The Recovery Was Going Well Until We Started Paying People Not To Work

Yesterday Forbes posted an article about the May Jobs Report. The article notes that payroll jobs rose by 559,000 in May, better than April, but much slower than March.

The chart below shows the changes in the Workforce Participation Rate during the last year (according to the Bureau of Labor Statistics):

As you can see, the coronavirus impacted the Workforce Participation Rate. The Workforce Participation Rate had been hovering at about 63 percent before the virus hit and the lockdowns occurred. Because of the additional money being paid in unemployment benefits, it may be a while before it goes back up to 63 percent.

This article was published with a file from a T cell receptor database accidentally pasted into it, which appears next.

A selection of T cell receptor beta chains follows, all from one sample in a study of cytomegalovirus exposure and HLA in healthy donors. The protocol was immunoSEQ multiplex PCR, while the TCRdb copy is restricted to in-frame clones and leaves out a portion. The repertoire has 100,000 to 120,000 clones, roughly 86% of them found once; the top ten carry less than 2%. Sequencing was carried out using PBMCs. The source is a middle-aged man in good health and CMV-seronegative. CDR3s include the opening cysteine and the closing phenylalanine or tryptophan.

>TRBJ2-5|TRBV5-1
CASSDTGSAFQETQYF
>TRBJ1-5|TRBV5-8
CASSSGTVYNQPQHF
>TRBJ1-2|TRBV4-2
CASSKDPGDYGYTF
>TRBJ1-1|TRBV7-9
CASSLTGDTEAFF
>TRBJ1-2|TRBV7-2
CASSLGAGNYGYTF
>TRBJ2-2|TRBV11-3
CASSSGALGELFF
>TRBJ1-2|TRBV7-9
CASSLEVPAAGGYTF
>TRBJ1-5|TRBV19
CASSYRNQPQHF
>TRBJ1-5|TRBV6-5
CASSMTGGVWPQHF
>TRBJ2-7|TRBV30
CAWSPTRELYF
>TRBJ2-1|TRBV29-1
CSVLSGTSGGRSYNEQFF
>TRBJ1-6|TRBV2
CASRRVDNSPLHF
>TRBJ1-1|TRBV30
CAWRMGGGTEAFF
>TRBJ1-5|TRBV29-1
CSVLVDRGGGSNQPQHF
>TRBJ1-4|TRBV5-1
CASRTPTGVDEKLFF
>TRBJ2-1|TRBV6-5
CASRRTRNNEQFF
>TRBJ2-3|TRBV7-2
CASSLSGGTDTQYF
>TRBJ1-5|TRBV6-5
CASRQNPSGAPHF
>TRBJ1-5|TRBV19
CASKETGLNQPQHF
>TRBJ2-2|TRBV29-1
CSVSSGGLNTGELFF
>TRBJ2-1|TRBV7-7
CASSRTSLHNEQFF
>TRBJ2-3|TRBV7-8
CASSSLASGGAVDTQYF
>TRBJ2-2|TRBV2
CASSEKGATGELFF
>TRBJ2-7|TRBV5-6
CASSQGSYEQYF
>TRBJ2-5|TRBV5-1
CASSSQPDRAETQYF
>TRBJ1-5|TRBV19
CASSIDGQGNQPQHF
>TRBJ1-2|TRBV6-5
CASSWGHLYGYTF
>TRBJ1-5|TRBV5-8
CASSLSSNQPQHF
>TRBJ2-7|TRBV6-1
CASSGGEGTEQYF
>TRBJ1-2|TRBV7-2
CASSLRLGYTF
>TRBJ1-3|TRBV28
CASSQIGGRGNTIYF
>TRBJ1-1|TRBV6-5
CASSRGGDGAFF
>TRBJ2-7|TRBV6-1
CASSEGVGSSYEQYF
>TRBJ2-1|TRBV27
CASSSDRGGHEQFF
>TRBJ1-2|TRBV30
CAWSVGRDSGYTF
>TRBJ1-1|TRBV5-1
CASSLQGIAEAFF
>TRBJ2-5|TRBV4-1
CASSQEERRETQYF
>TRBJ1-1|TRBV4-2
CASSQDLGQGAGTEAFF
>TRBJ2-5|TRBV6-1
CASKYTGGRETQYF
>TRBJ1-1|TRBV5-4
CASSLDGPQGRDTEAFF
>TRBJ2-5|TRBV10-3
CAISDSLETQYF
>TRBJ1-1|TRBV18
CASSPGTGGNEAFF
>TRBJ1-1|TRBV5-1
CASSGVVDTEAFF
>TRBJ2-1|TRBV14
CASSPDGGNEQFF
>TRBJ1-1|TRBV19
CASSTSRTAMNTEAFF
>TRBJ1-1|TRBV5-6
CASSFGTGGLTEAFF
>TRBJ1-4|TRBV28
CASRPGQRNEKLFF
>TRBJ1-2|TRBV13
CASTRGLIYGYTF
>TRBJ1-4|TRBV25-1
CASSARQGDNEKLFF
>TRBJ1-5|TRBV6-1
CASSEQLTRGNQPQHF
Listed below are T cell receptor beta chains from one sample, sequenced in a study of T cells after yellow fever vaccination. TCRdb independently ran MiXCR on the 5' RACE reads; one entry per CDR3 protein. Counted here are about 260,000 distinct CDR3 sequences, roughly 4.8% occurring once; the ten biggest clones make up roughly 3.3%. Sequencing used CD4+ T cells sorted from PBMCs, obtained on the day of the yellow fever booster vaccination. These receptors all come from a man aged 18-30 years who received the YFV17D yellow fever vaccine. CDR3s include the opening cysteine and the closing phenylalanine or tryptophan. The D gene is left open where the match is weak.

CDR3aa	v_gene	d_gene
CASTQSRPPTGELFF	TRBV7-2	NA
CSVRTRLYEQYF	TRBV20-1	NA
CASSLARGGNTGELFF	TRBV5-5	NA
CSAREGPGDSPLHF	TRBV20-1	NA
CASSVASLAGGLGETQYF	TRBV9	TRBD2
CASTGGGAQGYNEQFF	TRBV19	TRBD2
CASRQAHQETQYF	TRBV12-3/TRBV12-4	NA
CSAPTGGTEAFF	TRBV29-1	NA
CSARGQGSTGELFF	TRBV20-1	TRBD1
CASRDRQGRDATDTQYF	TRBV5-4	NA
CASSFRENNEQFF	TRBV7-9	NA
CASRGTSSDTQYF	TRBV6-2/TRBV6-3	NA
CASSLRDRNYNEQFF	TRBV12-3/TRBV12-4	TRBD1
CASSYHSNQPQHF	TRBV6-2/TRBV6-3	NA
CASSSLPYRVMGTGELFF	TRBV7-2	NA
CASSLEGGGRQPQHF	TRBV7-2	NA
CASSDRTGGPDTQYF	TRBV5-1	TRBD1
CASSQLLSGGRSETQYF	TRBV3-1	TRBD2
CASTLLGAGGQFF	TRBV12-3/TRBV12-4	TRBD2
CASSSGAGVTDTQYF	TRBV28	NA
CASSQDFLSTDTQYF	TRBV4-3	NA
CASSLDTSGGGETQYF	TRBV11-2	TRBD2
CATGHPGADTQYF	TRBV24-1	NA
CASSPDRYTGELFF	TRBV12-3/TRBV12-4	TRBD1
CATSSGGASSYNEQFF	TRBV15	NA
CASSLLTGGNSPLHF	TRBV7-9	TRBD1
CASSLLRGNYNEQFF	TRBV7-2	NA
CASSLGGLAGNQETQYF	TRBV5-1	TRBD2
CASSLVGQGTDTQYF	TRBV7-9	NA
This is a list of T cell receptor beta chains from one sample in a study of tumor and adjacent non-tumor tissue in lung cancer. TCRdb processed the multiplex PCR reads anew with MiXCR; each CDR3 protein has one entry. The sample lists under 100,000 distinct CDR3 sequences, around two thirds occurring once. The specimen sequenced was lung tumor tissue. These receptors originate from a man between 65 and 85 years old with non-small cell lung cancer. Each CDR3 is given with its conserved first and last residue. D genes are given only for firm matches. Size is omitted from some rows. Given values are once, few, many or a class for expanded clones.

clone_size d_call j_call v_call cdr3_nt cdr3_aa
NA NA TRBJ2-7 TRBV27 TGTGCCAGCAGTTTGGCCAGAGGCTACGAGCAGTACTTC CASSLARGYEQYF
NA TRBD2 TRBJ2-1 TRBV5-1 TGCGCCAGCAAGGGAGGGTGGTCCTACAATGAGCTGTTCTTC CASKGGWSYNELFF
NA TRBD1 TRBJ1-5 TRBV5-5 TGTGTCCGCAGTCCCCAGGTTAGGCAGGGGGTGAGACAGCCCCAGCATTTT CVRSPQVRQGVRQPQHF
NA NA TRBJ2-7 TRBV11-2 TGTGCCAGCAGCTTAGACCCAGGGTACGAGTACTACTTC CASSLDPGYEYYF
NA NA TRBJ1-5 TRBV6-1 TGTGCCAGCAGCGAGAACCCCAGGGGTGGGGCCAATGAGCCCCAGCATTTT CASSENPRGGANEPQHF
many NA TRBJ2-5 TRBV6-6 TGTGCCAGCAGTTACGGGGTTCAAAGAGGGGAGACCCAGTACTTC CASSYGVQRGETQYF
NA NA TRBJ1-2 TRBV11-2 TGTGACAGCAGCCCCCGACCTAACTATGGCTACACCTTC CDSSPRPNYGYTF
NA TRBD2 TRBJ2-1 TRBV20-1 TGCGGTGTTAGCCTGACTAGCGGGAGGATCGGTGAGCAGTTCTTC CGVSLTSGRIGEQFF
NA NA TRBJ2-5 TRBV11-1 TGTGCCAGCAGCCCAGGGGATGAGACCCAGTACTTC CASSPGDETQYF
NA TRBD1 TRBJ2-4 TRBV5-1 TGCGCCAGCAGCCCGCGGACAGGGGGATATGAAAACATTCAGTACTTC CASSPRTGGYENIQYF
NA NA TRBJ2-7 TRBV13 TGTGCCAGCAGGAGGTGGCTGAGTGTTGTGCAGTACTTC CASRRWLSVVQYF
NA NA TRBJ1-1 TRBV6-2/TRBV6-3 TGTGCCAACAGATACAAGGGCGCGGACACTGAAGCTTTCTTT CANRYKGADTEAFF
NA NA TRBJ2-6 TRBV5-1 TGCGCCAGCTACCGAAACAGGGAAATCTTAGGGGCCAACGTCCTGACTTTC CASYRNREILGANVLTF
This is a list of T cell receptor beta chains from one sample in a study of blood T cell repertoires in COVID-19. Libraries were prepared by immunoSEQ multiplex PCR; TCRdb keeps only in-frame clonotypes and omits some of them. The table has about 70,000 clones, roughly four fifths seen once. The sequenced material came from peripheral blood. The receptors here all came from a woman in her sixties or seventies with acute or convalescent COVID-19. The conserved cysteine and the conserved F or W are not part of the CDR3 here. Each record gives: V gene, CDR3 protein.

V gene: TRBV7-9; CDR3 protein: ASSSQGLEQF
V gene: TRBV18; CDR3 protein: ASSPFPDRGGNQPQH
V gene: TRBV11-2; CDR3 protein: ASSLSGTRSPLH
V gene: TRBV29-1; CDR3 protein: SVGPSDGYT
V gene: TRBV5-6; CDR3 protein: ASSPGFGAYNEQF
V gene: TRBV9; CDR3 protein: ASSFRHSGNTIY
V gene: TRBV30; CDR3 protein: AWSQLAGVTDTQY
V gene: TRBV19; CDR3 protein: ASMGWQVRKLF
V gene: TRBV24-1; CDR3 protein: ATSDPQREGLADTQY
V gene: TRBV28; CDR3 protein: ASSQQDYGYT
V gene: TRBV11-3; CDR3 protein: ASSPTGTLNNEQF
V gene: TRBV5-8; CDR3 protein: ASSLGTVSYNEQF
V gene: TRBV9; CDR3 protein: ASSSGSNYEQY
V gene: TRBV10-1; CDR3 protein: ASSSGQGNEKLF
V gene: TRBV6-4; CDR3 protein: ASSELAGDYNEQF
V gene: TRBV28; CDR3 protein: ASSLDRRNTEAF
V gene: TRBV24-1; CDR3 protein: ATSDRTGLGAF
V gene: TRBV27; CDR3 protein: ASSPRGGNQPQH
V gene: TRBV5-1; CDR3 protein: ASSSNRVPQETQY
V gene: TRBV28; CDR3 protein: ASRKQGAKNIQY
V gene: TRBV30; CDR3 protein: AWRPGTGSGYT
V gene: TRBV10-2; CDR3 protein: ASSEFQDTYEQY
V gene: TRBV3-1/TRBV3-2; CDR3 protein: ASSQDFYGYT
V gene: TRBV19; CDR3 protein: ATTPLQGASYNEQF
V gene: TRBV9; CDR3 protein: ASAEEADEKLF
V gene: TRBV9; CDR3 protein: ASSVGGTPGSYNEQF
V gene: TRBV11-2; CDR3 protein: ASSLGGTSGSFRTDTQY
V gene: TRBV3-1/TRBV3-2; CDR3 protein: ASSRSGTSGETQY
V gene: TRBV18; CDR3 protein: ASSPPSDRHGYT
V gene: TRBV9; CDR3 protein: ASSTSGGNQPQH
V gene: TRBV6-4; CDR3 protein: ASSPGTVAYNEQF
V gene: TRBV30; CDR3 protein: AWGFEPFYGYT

The article at Forbes reports:

Perhaps the most important number in the jobs report was another notable increase in hourly wages: they rose by 6% on an annual basis, after also rising by 8% last month.

The combination of sluggish employment growth but rising wages tell a clear story: anecdotes about employers having difficulty hiring are true, and they are raising worker wages to attract or retain more of them. So labor demand (jobs) is rising faster than labor supply (workers).

What is holding workers back? The evidence here is less clear, but it is likely a range of factors: the $300 weekly bump-up in Unemployment Insurance payment likely plays a small role; it should matter most in leisure/hospitality where job growth was strongest, though perhaps slower than employers wanted. Recent news stories of workers refusing to go back to their old restaurant jobs suggests that workers there are tired of low wages, unstable hours and possible exposure to Covid.

Policies matter. I believe that if the Biden administration had just left the Trump economic policies alone, we would be in a much better place.